Finding ourselves is something we all must do, including members of the LGBTQ+ community, who must ultimately discover themselves in areas of their lives other than their sexual orientation. Such is the case in writer-actor-director Antony Hickling’s introspective character study about a frustrated filmmaker (Hickling) who walks off the set of his latest picture and spends the night wandering the streets of Paris. During this colorful and sometimes-surreal odyssey, he engages in a series of planned and chance encounters with an array of others, including friends, a former partner (Raphaël Bouvet), a Tarot card reader (Dominique Frot) and a host of strangers, all of whom nudge the protagonist into taking an honest look at himself, his life, his past and his future, a revelatory and rejuvenating experience in many regards. I applaud this release for taking a wider view of life in which a gay lead character is pushed into focusing his energies on addressing issues other than his orientation and lifestyle. While the pacing lags a bit in a few sequences, the film does an otherwise-fine job of keeping the narrative moving and engaging without lapsing into dry, protracted talky scenes that weigh down the work. An impressive offering that does much to expand the scope and perspective of what constitutes gay cinema. Sensitive viewers should be aware the picture contains some sexually explicit content. Full review to follow.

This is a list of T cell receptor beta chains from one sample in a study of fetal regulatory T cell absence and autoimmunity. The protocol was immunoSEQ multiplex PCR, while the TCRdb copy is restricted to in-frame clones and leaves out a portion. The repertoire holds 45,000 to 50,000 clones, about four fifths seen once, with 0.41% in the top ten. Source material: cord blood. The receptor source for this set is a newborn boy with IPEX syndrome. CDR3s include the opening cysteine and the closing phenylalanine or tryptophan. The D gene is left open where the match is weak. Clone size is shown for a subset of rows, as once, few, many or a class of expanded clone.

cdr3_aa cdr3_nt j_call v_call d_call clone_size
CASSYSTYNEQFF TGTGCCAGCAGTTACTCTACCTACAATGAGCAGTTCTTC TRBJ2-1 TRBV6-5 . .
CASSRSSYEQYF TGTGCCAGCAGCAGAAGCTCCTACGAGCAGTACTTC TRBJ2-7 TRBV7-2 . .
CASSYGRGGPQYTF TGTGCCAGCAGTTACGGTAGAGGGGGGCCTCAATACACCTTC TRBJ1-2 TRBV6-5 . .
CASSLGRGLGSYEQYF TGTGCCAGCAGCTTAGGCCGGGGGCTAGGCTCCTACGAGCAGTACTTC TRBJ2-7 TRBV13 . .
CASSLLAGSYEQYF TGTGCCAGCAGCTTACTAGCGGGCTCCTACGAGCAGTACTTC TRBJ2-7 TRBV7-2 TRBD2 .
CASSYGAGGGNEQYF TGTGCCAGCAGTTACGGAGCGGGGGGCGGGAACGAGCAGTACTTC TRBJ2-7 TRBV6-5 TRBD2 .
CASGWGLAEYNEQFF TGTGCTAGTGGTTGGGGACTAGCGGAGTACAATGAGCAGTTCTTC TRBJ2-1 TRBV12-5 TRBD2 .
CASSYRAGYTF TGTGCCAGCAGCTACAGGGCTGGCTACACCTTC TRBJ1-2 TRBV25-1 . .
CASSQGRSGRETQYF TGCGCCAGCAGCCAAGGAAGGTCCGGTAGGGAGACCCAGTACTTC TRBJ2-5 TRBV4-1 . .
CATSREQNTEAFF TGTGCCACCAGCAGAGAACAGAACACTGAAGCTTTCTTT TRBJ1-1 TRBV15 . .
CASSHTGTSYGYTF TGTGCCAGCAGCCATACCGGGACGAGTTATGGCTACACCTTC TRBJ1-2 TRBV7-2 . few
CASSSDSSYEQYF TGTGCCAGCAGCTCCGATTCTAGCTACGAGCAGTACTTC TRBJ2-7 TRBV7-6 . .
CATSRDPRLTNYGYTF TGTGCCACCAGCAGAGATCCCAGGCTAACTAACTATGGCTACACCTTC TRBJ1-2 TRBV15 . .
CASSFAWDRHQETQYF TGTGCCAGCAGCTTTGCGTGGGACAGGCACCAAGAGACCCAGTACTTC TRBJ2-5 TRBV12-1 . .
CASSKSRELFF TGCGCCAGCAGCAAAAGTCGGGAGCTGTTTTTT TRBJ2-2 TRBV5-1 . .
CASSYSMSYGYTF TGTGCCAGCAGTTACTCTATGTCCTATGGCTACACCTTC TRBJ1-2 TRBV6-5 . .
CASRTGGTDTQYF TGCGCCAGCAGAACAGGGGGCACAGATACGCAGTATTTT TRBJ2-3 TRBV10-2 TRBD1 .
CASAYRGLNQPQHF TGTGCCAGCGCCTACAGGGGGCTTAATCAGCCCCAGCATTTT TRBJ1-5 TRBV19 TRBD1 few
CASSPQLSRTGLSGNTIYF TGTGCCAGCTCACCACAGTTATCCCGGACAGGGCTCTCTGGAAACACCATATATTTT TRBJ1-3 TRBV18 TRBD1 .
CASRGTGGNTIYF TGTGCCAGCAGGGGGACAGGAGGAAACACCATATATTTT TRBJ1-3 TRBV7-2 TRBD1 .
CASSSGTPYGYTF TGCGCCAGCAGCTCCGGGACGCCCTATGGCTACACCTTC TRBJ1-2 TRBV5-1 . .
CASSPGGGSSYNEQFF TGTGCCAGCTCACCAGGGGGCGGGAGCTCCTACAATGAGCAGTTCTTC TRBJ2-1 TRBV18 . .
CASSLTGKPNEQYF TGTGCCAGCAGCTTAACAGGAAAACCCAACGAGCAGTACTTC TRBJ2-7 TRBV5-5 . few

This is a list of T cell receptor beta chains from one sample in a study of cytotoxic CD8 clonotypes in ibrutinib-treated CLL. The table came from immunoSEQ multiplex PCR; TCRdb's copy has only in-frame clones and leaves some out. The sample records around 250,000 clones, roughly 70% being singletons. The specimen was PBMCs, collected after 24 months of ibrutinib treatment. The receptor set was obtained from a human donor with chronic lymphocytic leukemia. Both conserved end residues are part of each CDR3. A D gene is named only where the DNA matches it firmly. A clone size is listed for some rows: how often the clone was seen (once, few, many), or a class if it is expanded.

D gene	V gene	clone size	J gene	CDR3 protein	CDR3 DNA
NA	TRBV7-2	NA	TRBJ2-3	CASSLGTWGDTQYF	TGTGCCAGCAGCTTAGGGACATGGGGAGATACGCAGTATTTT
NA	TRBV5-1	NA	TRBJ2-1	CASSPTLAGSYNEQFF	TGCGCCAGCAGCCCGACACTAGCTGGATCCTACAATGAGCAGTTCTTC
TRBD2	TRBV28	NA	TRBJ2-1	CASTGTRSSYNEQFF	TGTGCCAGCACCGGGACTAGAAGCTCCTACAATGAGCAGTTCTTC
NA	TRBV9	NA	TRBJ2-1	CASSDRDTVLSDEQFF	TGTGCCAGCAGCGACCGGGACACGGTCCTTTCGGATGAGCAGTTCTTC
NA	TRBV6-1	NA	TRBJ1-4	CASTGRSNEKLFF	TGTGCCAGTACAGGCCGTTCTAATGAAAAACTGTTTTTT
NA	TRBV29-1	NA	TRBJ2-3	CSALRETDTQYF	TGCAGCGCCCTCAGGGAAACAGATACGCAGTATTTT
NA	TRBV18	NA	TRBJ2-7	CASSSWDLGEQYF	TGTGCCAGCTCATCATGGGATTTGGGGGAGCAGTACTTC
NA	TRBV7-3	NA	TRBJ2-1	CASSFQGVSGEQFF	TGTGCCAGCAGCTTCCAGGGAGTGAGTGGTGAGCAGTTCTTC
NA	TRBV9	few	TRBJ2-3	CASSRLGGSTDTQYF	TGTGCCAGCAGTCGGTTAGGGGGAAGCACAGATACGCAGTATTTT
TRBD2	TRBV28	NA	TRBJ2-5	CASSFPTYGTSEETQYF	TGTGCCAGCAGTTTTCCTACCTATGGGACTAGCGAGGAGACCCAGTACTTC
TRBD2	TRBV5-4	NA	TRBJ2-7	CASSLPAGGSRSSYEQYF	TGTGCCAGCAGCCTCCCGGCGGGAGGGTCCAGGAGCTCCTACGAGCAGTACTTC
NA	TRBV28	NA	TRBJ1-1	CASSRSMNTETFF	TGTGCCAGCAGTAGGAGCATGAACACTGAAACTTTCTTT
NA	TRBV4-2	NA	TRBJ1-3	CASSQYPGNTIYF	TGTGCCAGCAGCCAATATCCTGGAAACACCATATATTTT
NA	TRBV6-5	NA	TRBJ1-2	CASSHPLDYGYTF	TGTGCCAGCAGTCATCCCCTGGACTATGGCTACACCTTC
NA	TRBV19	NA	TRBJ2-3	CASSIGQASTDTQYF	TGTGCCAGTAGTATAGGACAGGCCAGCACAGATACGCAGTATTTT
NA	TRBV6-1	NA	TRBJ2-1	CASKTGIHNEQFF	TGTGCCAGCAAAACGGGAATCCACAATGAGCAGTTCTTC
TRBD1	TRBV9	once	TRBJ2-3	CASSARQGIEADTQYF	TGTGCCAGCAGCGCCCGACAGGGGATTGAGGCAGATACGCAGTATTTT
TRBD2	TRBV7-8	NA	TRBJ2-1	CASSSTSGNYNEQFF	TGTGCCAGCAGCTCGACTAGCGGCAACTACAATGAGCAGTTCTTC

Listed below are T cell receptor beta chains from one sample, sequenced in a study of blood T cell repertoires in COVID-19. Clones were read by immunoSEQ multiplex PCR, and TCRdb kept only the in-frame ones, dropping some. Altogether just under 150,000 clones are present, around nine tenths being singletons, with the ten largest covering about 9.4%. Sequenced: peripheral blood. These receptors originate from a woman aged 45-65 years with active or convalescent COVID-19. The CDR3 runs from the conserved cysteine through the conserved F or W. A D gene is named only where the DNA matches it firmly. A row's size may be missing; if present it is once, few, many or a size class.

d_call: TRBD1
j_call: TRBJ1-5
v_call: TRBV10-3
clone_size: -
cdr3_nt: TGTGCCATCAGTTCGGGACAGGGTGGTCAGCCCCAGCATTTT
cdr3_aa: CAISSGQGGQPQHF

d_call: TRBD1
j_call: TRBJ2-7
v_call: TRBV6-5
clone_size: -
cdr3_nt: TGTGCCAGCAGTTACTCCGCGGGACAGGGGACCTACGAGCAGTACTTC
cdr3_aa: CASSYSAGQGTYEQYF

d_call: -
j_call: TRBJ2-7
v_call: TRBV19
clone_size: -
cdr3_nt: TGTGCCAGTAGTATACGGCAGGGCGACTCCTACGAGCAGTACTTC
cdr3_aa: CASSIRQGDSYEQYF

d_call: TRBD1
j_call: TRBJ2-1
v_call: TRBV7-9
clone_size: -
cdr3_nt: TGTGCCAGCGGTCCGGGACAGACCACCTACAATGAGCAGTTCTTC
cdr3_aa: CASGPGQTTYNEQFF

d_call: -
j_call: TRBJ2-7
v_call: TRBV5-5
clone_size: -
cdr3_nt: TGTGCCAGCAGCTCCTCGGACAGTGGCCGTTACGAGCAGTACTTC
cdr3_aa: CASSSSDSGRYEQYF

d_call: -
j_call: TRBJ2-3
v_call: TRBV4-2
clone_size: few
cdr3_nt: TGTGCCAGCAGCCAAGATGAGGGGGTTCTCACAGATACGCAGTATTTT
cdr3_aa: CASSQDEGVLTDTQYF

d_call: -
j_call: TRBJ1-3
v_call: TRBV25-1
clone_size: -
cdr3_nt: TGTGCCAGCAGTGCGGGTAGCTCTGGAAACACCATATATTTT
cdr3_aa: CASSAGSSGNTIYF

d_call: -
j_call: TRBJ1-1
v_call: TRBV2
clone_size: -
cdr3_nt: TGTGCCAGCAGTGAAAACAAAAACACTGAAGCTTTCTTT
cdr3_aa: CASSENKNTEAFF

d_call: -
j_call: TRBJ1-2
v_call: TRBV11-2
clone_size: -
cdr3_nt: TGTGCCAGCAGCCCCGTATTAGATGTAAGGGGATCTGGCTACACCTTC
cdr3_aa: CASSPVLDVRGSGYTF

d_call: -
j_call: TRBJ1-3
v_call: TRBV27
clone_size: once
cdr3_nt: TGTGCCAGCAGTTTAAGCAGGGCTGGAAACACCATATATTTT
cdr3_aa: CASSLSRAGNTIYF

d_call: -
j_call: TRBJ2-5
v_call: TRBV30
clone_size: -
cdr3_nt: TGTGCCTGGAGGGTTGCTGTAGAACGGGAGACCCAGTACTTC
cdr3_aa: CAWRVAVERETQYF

“Jump, Darling” (Canada) (8/10)
When an aspiring actor (Thomas Duplessie) who has trouble landing roles starts settling into a new routine as a drag queen, the decision does not set well with his button-down control freak boyfriend (Andrew Bushell), prompting him to leave behind life in Toronto and take off for a visit to his aging and increasingly feeble grandmother (Cloris Leachman) in rural Ontario. Getting some distance thus provides him with an opportunity to shuffle his priorities and to draw from the no-nonsense wisdom of “grams.” It also enables him to explore new artistic options and love interests, as well as to confront longstanding issues with his loving but overbearing mother (Linda Kash). Director Phil Connell’s debut feature may meander a bit at times, but its heartfelt sentiments and sage advice about being willing to take a leap of faith, no matter what the endeavor, will resonate with viewers who have taken – or who need to take – steps aimed at pushing the reset button in their lives. The film is particularly noteworthy as the final screen performance of Cloris Leachman, who is positively superb in the role of the insightful matriarch, capping off a storied career in an auspiciously fitting way, a portrayal sure to tug at the heart strings without being manipulative in doing so. This delightful offering holds universal appeal for anyone who has ever had to go through a difficult transition in search of a way to start over and come out looking like a queen. Full review to follow.
“Potato Dreams of America” (USA) (8/10)